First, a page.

How Wells Fargo Connects Locally Via Sports, Philanthropy, and Digital
Making a nationally familiar brand seem like part of the community takes more than simply setting up a local branch and inflating a bunch of balloons for a grand opening. For Wells Fargo & Co., one of the largest banking and financial services companies in the world, its international brand might seem too big to relate to local customers.
That is not the case, says Gary Korotzer, executive vice president of marketing and brand strategy and community bank marketing for Wells Fargo. He says that through a mix of efforts the bank weaves its way into the day-to-day lives and needs of its customers. Korotzer spoke to Street Fight about how Wells Fargo’s local marketing strives to make the brand part of the communities it serves.
Wells Fargo is a widely known name, but how does the company connect at the local level and steer its marketing to relate to surrounding communities?
Ultimately our goal is to be part of the communities where our customers live and work. It’s all about relevance and how we’re part of the local community. We do things that are community-support-oriented.
We are a heavily philanthropic organization, so one of the things we want to make sure we’re connecting with our customers on is all of the work we’re doing to support local communities. How we bring our brand to life at the local level — there’s a set of things we do around sponsorships and experiential marketing. A third thing is how we engage our customers. There things we do that are more business driving when engaging the local market.
How do plans for local interaction get formed and play out? Does Wells Fargo launch initiatives at the national level, and then bring it to communities? Do local branches make suggestions that can be replicated in other markets?
It’s absolutely a two-way street. There things we do at the national level are relevant at a local level. An example is our “Small is Huge” program, which is related to our corporate philanthropy. We donate money to local charities. We created an interactive map on our website where people can find charities near them that Wells Fargo has engaged with. We have a broad national program of philanthropy, yet we have set it up in a way that we can connect really locally.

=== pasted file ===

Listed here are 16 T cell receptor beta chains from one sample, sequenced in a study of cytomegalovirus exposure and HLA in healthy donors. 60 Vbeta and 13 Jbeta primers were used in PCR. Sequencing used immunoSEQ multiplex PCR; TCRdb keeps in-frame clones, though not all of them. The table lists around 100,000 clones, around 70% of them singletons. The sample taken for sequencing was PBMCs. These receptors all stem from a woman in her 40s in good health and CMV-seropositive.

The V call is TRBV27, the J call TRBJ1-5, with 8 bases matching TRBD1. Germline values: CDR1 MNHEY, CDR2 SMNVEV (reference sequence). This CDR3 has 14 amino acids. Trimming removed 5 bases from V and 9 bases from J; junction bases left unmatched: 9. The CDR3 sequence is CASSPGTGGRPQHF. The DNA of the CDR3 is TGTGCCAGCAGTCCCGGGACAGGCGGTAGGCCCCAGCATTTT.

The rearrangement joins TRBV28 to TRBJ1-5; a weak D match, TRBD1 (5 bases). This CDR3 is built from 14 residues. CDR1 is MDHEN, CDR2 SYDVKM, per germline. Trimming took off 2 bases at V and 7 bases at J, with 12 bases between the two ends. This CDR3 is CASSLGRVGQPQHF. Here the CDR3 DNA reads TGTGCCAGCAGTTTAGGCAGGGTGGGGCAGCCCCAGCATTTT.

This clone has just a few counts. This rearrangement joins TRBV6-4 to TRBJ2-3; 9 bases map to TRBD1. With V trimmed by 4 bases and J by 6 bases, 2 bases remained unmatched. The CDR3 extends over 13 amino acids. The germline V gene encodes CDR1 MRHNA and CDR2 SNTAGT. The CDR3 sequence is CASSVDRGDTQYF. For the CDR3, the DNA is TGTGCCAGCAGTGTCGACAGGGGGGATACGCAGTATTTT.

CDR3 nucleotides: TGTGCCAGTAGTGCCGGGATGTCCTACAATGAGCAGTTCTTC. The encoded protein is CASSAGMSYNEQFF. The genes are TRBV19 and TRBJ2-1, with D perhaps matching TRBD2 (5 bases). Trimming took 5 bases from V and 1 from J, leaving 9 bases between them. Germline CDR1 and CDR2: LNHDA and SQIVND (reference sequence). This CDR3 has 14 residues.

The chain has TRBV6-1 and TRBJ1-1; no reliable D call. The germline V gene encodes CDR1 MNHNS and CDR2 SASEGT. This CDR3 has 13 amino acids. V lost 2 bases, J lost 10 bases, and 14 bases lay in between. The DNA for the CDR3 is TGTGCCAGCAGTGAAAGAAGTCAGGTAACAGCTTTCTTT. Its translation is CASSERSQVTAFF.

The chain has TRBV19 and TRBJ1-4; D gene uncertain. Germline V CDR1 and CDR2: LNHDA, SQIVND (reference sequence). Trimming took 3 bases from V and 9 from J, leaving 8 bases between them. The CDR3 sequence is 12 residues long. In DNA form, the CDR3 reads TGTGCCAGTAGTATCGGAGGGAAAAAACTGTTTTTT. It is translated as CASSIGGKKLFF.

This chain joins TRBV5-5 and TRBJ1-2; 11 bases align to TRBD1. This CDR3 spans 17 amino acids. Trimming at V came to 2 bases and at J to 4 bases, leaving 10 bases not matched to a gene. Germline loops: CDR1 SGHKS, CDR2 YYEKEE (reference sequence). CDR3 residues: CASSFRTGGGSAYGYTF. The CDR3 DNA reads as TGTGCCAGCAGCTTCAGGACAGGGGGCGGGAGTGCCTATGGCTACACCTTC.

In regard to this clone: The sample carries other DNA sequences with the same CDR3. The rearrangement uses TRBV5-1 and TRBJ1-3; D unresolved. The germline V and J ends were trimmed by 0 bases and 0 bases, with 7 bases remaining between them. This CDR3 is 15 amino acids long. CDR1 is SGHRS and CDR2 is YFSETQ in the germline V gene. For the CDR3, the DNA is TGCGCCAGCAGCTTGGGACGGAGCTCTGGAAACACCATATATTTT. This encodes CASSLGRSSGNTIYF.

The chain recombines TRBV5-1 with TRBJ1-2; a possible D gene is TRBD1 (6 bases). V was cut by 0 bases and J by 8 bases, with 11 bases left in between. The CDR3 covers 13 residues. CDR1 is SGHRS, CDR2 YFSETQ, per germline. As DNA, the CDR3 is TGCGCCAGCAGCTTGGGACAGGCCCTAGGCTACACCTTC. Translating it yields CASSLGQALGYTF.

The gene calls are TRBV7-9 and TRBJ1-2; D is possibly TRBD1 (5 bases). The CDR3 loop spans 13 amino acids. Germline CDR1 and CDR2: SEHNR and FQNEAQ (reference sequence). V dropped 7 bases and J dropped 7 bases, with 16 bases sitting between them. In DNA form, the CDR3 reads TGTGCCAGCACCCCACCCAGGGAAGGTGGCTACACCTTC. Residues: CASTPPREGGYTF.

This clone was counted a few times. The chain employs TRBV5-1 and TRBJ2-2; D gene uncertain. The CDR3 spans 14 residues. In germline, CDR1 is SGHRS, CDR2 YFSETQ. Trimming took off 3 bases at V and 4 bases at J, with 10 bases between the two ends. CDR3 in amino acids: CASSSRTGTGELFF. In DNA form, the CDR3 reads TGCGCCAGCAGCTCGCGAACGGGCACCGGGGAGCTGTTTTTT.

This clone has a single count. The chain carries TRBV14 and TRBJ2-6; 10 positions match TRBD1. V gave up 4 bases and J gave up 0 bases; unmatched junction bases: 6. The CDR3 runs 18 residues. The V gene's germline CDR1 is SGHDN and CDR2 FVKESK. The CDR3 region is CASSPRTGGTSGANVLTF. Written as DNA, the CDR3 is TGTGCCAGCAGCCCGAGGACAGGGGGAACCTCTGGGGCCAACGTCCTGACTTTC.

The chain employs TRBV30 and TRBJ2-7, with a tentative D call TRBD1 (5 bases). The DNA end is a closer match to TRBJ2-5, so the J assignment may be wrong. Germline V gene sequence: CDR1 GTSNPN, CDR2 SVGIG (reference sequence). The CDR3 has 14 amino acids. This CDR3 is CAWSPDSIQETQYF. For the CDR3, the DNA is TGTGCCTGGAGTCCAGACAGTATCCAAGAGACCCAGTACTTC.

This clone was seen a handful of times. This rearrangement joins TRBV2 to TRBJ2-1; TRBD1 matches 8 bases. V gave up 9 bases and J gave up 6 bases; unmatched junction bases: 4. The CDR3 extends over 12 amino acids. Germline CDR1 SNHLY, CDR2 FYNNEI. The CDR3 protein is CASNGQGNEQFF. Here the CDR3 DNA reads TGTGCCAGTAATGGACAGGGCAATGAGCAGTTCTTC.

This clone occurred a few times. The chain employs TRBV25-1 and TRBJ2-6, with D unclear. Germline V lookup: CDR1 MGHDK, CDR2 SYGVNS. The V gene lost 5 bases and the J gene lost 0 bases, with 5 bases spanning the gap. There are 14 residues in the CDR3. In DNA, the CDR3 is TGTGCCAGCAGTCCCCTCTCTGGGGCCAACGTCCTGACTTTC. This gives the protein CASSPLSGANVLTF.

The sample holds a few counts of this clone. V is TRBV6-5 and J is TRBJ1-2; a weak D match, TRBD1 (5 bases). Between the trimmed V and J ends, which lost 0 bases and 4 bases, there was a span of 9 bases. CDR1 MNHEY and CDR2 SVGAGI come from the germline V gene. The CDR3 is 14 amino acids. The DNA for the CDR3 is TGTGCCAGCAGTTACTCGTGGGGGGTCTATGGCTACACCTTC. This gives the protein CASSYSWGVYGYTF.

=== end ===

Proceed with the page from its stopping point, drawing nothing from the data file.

We also have a number of sponsorships that we do, which includes sponsoring Major League Soccer. It’s a national program but we work really closely with the local markets where we have team relationships. That can include player appearances at local branches.
There are examples, such as in Seattle, where the market came to us and said they were interested in local sponsorships. It turned out that the Seattle soccer team was available and we were able to do a deal. You gain empowerment that way. It really does go both ways.
What does Wells Fargo do at its branches to connect with prospective or returning customers? Are there any new marketing initiatives to project a community bank feel?
How we understand what our customers are doing at the local level—the world has obviously changed with mobile, social, and all the data we have about our customers. There’s something about local relevance now that’s game changing, where we can understand what our customers’ needs are, where they are, and how they want to do their business. How we use data about our customers, when we know they’re in a branch for example. We spend a lot of time trying to figure out, because we’ve talked to them or have some data, what our customers’ needs are. When they’re with a banker or talking to a teller, how we can prompt the conversation in a way that serves the customer’s needs. We’ve spent a lot of time on this because at a local level that is really where this all comes to life.
We spend and effort time getting information, based on the data we have, to our bankers to help them serve our customers better and serve their needs at a local level.
What changes has mobile banking brought to local marketing?
What you can do transactionally through mobile devices is something that sees huge adoption and usage, and yet there are sets of needs where customers want guidance and people want to talk to us about more complex circumstances and situations where they have a service need. They want to talk to someone. Many times it’s in a branch, sometimes it is over the phone. Our job is to connect the dots and make customers aware that we are there to serve them in-person with experts. We see mobile as complementary.
How have customers’ needs changed in relation to needing local bank services?
We offer a lot of new services and ways to interact with the bank. You don’t even need to have your debit card with you to use our ATMs. That is a hugely popular feature that we’ve introduced that lets you connect locally at a branch. We are using our bankers to approach customers about using digital and all of the services Wells Fargo offers. A lot of this is about local relevance for our customers.
Joao-Pierre Ruth is a Street Fight contributor.